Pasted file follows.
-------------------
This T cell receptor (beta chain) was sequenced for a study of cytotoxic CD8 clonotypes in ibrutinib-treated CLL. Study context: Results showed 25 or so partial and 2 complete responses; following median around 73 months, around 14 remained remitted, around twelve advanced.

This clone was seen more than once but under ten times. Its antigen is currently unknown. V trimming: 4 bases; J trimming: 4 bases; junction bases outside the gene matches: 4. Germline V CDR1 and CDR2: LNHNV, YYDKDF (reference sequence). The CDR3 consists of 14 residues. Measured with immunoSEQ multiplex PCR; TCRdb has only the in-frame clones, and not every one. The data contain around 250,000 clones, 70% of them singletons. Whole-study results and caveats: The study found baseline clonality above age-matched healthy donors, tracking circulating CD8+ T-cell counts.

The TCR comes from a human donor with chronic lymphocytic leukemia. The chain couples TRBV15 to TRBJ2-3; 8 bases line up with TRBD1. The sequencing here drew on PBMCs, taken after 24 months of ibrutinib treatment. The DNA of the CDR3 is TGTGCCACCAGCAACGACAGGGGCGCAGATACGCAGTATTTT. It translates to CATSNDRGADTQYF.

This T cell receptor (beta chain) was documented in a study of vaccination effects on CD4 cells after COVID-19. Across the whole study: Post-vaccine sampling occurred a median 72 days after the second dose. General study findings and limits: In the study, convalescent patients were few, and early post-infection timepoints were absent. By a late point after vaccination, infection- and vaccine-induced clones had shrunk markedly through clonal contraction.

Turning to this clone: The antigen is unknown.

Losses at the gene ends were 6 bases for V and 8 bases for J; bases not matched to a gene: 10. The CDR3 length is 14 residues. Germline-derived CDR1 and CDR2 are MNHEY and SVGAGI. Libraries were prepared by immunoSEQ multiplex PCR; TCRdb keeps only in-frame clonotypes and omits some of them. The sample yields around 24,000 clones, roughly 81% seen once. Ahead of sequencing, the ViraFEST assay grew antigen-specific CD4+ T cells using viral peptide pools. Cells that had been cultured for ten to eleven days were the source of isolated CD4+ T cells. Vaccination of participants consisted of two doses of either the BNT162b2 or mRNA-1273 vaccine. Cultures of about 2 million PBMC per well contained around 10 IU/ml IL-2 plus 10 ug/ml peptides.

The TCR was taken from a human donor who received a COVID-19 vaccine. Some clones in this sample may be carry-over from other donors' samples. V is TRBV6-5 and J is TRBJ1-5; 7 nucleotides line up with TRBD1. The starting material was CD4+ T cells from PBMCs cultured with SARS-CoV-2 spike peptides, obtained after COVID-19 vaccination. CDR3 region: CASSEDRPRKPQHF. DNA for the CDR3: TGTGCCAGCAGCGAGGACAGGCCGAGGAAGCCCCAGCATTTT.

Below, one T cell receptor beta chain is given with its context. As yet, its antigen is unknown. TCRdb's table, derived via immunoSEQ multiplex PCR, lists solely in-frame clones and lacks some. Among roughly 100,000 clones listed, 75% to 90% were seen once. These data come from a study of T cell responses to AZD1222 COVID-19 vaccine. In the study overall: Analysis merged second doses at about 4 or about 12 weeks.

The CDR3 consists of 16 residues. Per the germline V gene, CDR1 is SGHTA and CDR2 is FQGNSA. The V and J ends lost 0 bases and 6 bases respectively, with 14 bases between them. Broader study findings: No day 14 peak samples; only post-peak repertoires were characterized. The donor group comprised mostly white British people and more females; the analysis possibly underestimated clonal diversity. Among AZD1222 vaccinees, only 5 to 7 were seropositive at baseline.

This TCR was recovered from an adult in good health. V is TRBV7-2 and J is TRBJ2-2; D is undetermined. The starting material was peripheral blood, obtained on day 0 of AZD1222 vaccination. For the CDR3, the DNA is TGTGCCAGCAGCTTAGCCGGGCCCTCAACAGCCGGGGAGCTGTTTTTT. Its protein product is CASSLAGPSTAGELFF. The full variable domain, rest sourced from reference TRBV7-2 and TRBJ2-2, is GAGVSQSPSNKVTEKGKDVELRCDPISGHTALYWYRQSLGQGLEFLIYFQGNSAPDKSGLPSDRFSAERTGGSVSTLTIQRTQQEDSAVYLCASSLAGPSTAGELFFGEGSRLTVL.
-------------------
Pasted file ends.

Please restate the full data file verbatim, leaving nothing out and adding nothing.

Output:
This T cell receptor (beta chain) was sequenced for a study of cytotoxic CD8 clonotypes in ibrutinib-treated CLL. Study context: Results showed 25 or so partial and 2 complete responses; following median around 73 months, around 14 remained remitted, around twelve advanced.

This clone was seen more than once but under ten times. Its antigen is currently unknown. V trimming: 4 bases; J trimming: 4 bases; junction bases outside the gene matches: 4. Germline V CDR1 and CDR2: LNHNV, YYDKDF (reference sequence). The CDR3 consists of 14 residues. Measured with immunoSEQ multiplex PCR; TCRdb has only the in-frame clones, and not every one. The data contain around 250,000 clones, 70% of them singletons. Whole-study results and caveats: The study found baseline clonality above age-matched healthy donors, tracking circulating CD8+ T-cell counts.

The TCR comes from a human donor with chronic lymphocytic leukemia. The chain couples TRBV15 to TRBJ2-3; 8 bases line up with TRBD1. The sequencing here drew on PBMCs, taken after 24 months of ibrutinib treatment. The DNA of the CDR3 is TGTGCCACCAGCAACGACAGGGGCGCAGATACGCAGTATTTT. It translates to CATSNDRGADTQYF.

This T cell receptor (beta chain) was documented in a study of vaccination effects on CD4 cells after COVID-19. Across the whole study: Post-vaccine sampling occurred a median 72 days after the second dose. General study findings and limits: In the study, convalescent patients were few, and early post-infection timepoints were absent. By a late point after vaccination, infection- and vaccine-induced clones had shrunk markedly through clonal contraction.

Turning to this clone: The antigen is unknown.

Losses at the gene ends were 6 bases for V and 8 bases for J; bases not matched to a gene: 10. The CDR3 length is 14 residues. Germline-derived CDR1 and CDR2 are MNHEY and SVGAGI. Libraries were prepared by immunoSEQ multiplex PCR; TCRdb keeps only in-frame clonotypes and omits some of them. The sample yields around 24,000 clones, roughly 81% seen once. Ahead of sequencing, the ViraFEST assay grew antigen-specific CD4+ T cells using viral peptide pools. Cells that had been cultured for ten to eleven days were the source of isolated CD4+ T cells. Vaccination of participants consisted of two doses of either the BNT162b2 or mRNA-1273 vaccine. Cultures of about 2 million PBMC per well contained around 10 IU/ml IL-2 plus 10 ug/ml peptides.

The TCR was taken from a human donor who received a COVID-19 vaccine. Some clones in this sample may be carry-over from other donors' samples. V is TRBV6-5 and J is TRBJ1-5; 7 nucleotides line up with TRBD1. The starting material was CD4+ T cells from PBMCs cultured with SARS-CoV-2 spike peptides, obtained after COVID-19 vaccination. CDR3 region: CASSEDRPRKPQHF. DNA for the CDR3: TGTGCCAGCAGCGAGGACAGGCCGAGGAAGCCCCAGCATTTT.

Below, one T cell receptor beta chain is given with its context. As yet, its antigen is unknown. TCRdb's table, derived via immunoSEQ multiplex PCR, lists solely in-frame clones and lacks some. Among roughly 100,000 clones listed, 75% to 90% were seen once. These data come from a study of T cell responses to AZD1222 COVID-19 vaccine. In the study overall: Analysis merged second doses at about 4 or about 12 weeks.

The CDR3 consists of 16 residues. Per the germline V gene, CDR1 is SGHTA and CDR2 is FQGNSA. The V and J ends lost 0 bases and 6 bases respectively, with 14 bases between them. Broader study findings: No day 14 peak samples; only post-peak repertoires were characterized. The donor group comprised mostly white British people and more females; the analysis possibly underestimated clonal diversity. Among AZD1222 vaccinees, only 5 to 7 were seropositive at baseline.

This TCR was recovered from an adult in good health. V is TRBV7-2 and J is TRBJ2-2; D is undetermined. The starting material was peripheral blood, obtained on day 0 of AZD1222 vaccination. For the CDR3, the DNA is TGTGCCAGCAGCTTAGCCGGGCCCTCAACAGCCGGGGAGCTGTTTTTT. Its protein product is CASSLAGPSTAGELFF. The full variable domain, rest sourced from reference TRBV7-2 and TRBJ2-2, is GAGVSQSPSNKVTEKGKDVELRCDPISGHTALYWYRQSLGQGLEFLIYFQGNSAPDKSGLPSDRFSAERTGGSVSTLTIQRTQQEDSAVYLCASSLAGPSTAGELFFGEGSRLTVL.